Immigration Reform Rests With Republicans
Immigration reform is a spotlight issue in American politics. It's up to Republicans to make the first legitimate move.
Immigration reform may be the defining issue of the twenty-first century. It's success, however, rests in the hands of the Republican Party.
Eight years ago I published an article with a similar sentiment suggesting that President Bush (43) should seize that particular moment in time to carve out a domestic legacy based in immigration reform.
Bush was a moderate Republican from Texas, a border state that absorbs a great deal of the immigration related problems over which this country seems to obsess.
In that article, I compared Bush to Lyndon Johnson, a moderate Democrat, also from Texas, who recognized the symbolic and literal importance of a southern Democrat picking up the mantle of Black civil rights.
Both Bush and Johnson were persuasive – and at times more than a little coercive – in their political maneuverings. Both presidents sought a personal domestic legacy which was ultimately overshadowed by their respective foreign policy.
Today the immigration issue continues to loom large on Capital Hill.
President Obama, who would take action on immigration, is incapable of doing so because of the legislative impotence of the Republican led congress. Moreover, the rhetorical war waged against the Obama administration since 2009 discourages any Democrat from wading into these deep, rough political waters.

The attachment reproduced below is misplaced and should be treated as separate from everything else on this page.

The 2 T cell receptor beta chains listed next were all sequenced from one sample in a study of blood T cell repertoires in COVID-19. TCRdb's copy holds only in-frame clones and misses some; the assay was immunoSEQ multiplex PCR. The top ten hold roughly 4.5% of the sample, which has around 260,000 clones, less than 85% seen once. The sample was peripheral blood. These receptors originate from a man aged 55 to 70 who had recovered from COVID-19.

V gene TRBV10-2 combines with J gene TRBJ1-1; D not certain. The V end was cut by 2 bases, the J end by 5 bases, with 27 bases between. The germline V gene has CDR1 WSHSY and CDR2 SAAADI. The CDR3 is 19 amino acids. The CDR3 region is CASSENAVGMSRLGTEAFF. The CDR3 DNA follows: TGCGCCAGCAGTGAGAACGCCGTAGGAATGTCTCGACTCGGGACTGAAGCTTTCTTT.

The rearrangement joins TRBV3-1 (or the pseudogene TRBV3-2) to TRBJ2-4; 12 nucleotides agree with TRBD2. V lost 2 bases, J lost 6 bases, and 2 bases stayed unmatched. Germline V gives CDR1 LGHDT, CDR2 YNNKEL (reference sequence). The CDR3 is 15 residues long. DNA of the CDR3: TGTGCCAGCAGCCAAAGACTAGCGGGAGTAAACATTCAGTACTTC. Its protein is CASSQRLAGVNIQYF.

Obama, like Bill Clinton before him, faces a Republican congress that would rather deny him everything, than share, even modestly, in his success.
For philosophical reasons alone, the Republican Party must lead the way to real immigration reform. The extreme Right rhetoric of military crack-downs, drone warfare, and arm-locked foot patrols on the American side of the nation's southern border are not only unsustainable, but unrealistic as well.
Republican politics govern the Border States. Therefore a solid Republican plan must resolve the international tensions that continue to linger there. Failure to do so will likely turn Right-wing conspiracy theory into self-fulfilling prophecy.